Aside from his Lolo's physical appearance, Mr. Lopez fondly recalled, "My Lolo was a very humble, a very simple man. He never talked to us about his sacrifices in the Revolution. We did not even know up to the time of his death that he was a general in Aguinaldo's army."

He was also a very thrifty man but he was a doting grandfather who spoiled his grandsons by always giving them money to buy tsampoy.

Of the only two known pictures of Paciano Rizal, one was a picture of him surreptitiously taken by one of Mr. Lopez' uncles.

"He did not like to be photographed," explained Mr. Lopez. "And he never knew he was photographed by my uncle."

The other picture of him was when he lay in his coffin.

Paciano had a daughter, Emiliana (Mr. Lopez' mother), but he was never married. According to Mr. Lopez, he could not marry under the Dominican priest.

Mr. Lopez recalled that his Lola Binay, Emiliana's mother, was from Calamba and that she was a very beautiful lass.

"Lola Binay used to come here when I was a kid," he said. "I did not know that my Lolo Paciano and she had a relationship. We just called her our Lola Binay. Only when I got older did I understand."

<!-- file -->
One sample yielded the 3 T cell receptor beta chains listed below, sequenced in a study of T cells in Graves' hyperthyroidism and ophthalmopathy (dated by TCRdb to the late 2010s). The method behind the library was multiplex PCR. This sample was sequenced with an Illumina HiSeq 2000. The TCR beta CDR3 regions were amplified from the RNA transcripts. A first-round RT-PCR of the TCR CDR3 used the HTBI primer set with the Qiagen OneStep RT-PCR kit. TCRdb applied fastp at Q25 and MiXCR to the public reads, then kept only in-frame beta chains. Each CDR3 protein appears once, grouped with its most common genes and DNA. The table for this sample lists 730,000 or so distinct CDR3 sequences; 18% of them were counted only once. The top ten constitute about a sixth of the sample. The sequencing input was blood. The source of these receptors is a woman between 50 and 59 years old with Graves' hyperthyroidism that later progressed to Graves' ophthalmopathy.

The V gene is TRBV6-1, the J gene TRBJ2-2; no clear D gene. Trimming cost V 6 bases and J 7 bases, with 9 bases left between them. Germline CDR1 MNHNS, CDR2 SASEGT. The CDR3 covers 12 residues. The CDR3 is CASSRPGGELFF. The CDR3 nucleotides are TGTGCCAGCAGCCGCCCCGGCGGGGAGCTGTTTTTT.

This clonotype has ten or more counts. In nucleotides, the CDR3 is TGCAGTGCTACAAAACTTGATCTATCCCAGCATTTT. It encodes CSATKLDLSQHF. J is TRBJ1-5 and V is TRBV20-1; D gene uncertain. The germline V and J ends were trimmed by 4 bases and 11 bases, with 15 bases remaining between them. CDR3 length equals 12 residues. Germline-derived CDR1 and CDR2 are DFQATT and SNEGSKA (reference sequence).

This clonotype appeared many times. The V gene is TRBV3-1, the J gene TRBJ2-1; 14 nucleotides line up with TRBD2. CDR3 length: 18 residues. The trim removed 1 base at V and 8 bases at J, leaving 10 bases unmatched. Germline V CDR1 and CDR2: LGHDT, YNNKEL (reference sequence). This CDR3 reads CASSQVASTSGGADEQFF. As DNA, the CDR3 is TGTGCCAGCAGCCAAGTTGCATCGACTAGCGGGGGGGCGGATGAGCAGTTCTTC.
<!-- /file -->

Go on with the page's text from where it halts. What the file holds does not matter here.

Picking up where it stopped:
Mr. Lopez' mother, Emiliana, married her first cousin, Antonio Lopez. He was Narcissa Rizal's son.

Last Days

Paciano lived a peaceful life during the American occupation. He had kept his promise that he would leave the Americans in peace. Whatever hate he felt for the Americans, he confined in his home.

"There was a certain Governor-General Leonard Wood and my grandfather did not like him," recalled Mr. Lopez. "He had a dog and he named the dog Wood. So every time he felt like cursing the Americans, he would curse the dog," Mr. Lopez explained.

Paciano continued to live in his house in Los Baños long after his daughter and apos left for Manila. He had only two helpers with him, his man-Friday and a fisherman with a boat. Occasional visits from his apos brightened his days. Nevertheless, he was contented to live by the lake where Calamba was just a look away.

On April 30, 1930, Paciano Rizal died of tuberculosis. He was buried in Cementerio del Norte in Manila. His bones were transferred to his home in Los Baños in 1985. Here he was given complete military honors while the trumpet played Taps.

A Shadow Cast

"I learned all I have told you not from my Lolo Paciano but from the people who were close to him; from the stories told to us by aunts, uncles and lolas," Mr. Lopez said. "But the one thing I can not forget is the one which an English author wrote in a book about Dr. Jose Rizal.

"In the closing chapter of his book, he wrote, 'Dr. Jose Rizal is now buried peacefully and serenely in Luneta Park. But beside his monument, there is a shadow that lingers. And as Dr. Jose Rizal faced death, there was a shadow that was cast. That shadow was Paciano.' I can not forget that," ended Mr. Lopez.